For many, hope for Pakistan's Khyber Pakhtunkhwa Province died with Shabana.
It was 2009 when the young dancer made headlines around the world after she was brutally slain by the Taliban in Mingora, the capital of Swat district.
Months later, the province's once-idyllic Swat Valley was the target of a massive military operation launched by the Pakistani military with the aim of rooting out insurgents. Then came the devastating floods of 2010, which wiped out entire villages and deprived already impoverished farmers of their livelihoods.
The confluence of events left many locals with no option but to flee, and an estimated 2 million people did just that.
It's impossible today to ignore the lasting legacy of destruction and violence. Swat Valley is still rebuilding from the floods and military operation. Green Square, where Shabana met her end, is now known among locals as "bloody square." And many of the singers, dancing girls, and other artisans for which the region was known have never returned.
But even if they have to do it from afar, many devotees are intent on restoring the province's reputation as a cultural center.
Traditional Fashion Thrives
Fashion designer Parkha Khan, 22, is one of them. Through her fashion house, Dew Drops Couture, she has made it a point to nurture domestic talents that otherwise might be doomed to extinction.
She says her experiences growing up amid daily violence in Karachi, the southern Pakistani port city where her boutique is located, fueled her desire to use the catwalk to showcase the softer side of Pakistan.
Her line includes some of Pakistan's most famous designers, but it also promotes the work of traditional artisans, including embroiderers from Khyber Pakhtunkhwa Province.
She says people in Peshawar, in particular, have very good fashion sense and that a number of women from the city send her embroideries.
"I'm not reluctant to invest in Peshawar at all, because I do get my embroideries done there; women send me their cultural clothing; Pashtun clothing that I have showcased in my fashion show," she says.
Describing it as an "honor" to work with such artisans, Parkha says she merely provides them "a platform where they can come forward and exhibit their talent." The response from clients, she adds, is "overwhelming."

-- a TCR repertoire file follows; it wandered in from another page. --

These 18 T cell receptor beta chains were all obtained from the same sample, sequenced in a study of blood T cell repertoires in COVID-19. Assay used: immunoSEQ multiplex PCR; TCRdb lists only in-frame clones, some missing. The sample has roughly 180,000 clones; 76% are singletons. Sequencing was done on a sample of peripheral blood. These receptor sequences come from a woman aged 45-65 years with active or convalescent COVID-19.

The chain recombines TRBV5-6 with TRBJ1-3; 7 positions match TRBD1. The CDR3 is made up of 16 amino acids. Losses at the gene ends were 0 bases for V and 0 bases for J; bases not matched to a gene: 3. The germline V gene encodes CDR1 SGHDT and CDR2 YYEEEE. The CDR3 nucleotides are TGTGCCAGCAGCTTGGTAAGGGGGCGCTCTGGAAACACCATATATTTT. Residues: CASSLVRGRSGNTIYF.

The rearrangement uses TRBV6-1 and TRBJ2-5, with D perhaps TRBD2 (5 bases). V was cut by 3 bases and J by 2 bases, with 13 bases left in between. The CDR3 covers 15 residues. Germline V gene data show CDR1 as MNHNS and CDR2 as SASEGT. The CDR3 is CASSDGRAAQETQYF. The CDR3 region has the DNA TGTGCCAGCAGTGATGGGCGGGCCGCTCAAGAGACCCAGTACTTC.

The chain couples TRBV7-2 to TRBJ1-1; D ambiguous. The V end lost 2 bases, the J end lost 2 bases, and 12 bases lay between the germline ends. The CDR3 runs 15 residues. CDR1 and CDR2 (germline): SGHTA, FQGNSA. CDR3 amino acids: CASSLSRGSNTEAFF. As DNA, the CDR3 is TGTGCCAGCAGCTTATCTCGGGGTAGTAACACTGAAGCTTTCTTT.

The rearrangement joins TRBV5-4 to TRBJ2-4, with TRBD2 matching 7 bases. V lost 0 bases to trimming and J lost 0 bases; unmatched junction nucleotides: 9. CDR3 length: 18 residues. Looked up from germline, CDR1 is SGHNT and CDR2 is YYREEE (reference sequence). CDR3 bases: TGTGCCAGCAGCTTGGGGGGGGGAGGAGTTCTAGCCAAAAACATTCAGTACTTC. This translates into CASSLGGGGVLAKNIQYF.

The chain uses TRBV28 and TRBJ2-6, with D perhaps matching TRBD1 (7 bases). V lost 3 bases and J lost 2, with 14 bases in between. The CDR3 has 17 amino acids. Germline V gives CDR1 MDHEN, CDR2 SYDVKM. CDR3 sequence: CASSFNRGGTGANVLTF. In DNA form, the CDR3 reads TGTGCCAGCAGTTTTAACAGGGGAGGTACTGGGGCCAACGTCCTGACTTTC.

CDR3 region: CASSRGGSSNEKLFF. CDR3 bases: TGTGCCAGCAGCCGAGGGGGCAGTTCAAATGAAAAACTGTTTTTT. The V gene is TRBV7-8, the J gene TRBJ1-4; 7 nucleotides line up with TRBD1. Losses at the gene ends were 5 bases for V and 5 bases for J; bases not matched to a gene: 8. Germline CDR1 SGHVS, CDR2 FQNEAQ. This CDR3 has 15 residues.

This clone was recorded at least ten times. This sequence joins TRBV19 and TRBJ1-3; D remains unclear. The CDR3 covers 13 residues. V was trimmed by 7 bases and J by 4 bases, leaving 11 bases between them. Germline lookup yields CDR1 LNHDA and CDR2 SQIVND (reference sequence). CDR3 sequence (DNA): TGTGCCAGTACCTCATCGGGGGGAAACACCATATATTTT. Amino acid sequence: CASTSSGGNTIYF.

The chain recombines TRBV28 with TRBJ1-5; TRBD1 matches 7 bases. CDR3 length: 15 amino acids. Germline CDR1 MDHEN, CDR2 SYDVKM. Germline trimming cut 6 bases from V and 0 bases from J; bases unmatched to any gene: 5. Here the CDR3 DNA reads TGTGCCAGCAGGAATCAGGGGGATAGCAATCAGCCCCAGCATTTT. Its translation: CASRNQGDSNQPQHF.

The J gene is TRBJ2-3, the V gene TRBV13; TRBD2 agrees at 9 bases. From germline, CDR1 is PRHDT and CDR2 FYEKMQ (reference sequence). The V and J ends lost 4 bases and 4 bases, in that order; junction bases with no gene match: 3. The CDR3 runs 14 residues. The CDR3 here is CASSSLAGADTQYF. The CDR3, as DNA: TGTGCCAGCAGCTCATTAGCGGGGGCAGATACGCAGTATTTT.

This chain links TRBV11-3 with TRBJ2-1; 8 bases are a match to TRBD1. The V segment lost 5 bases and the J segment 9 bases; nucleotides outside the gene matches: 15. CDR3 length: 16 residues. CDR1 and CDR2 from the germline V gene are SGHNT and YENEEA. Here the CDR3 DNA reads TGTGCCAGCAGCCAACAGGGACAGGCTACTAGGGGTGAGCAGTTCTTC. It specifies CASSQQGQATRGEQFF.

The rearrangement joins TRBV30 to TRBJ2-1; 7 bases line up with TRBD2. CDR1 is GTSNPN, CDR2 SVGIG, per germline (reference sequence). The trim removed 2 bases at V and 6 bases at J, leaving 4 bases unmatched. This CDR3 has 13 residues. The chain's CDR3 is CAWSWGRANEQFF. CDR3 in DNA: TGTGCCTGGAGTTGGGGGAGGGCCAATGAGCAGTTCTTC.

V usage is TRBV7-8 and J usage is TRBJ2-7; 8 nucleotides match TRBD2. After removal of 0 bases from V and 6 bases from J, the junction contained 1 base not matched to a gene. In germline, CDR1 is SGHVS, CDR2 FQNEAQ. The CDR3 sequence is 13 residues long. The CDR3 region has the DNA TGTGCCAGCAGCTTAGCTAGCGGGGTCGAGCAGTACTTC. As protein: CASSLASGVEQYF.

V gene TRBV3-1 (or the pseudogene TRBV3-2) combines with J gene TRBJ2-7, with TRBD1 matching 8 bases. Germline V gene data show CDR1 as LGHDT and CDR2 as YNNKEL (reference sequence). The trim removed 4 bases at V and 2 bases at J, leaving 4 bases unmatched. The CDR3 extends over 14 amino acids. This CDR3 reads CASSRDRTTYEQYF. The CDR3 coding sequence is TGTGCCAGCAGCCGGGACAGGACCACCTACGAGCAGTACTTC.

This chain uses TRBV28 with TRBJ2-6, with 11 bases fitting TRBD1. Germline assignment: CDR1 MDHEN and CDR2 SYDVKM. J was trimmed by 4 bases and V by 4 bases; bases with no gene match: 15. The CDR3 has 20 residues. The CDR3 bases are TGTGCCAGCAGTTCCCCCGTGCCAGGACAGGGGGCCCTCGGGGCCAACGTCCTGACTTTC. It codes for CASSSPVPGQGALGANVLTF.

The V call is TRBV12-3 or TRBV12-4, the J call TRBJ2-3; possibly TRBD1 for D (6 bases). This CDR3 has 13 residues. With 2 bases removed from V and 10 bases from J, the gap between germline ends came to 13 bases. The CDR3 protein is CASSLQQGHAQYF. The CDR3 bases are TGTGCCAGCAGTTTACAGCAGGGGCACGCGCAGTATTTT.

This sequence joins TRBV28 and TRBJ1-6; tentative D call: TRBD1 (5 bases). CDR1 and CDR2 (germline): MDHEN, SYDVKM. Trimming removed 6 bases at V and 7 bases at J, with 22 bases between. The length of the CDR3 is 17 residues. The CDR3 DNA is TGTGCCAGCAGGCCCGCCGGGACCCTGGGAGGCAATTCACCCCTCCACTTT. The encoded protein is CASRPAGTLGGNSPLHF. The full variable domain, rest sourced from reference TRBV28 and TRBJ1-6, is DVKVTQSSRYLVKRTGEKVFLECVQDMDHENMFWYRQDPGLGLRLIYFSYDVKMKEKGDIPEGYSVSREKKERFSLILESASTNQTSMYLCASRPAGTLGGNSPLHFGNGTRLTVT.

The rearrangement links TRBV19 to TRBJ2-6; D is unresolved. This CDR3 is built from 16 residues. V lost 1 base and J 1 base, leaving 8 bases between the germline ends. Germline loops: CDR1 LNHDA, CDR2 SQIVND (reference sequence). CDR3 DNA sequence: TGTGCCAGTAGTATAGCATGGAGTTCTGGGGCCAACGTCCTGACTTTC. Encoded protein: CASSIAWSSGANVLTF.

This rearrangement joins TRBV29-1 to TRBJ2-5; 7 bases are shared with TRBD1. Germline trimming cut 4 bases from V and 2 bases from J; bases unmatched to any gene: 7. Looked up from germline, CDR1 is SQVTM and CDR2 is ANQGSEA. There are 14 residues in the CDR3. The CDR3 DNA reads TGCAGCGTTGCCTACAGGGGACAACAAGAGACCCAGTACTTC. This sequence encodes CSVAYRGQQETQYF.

Naseem Akhtar, from Swat's Faiz Abad, makes traditional embroideries for shawls and other garments.
Akhtar tells RFE/RL's Radio Mashaal that the activities of militants in the region badly affected her work. She describes life under the control of the Taliban, which banned many activities and prevented women from going out in public without the accompaniment of male family members, as the worst thing.
Nevertheless, she remained, and is now receiving training from Lasoona ("Hands"), a nongovernmental organization established in 1997 that is working to find markets for local embroidery in keeping with its efforts to promote eco-friendly development in Khyber Pakhtunkhwa Province.
Akhtar, who quit school after the sixth grade to care for her sick father, has mastered not only Swati embroidery, but Multani and Kashmiri as well. She can earn from $11 to $50 for every shawl she embroiders.
"Now I want to build a work center of my own and I want to prove to be like a son for my father," Naseem says. "That's my aim."
'Asia's Switzerland' In Song
Efforts to stitch back the pieces of life in Khyber Pakhtunkhwa Province go far beyond embroidery. Famous for its musicians, dancers, and natural beauty that earned it the moniker of "Switzerland of Asia," there are many who are singing the region's praises.
Hamayun Khan, a singer from Khyber Pakhtunkhwa who is popular among young people, was recently invited on the Pakistani music-television series
He took the opportunity to perform "Lar Sha Pekhwar Ta," whose lyrics draw on the more beautiful aspects of life in his home region.
"Go to Peshawar and bring a black shirt for me;
bring three or four fresh flowers for me
"Where my beloved (Laila) steps in;
there at water bank;
the yellow flowers turn more fresh
"You will hurt someone;
so don't wear a red shawl
"My beloved Laila is beautiful among all girls;
the yellow flowers on her black shirt;
seem like stars."
Khan tells RFE/RL he is trying to build a softer image of his home and country through his songs. He singled out those who attack symbols of peace among Pashtuns -- such as beloved Sufi poet Rehman Baba, whose shrine was destroyed by the Taliban in 2009, and poet and politician Ajmal Khattak, whose shrine was blown up in May 2012 -- for criticism.
"Such attacks have a negative effect on society But it should not discourage us from moving ahead," Khan says.
Fond of music from childhood, Humayun has big plans -- to have a production house and to found a hospital. In his view, only through good works can the message of peace be sent from his homeland to the world.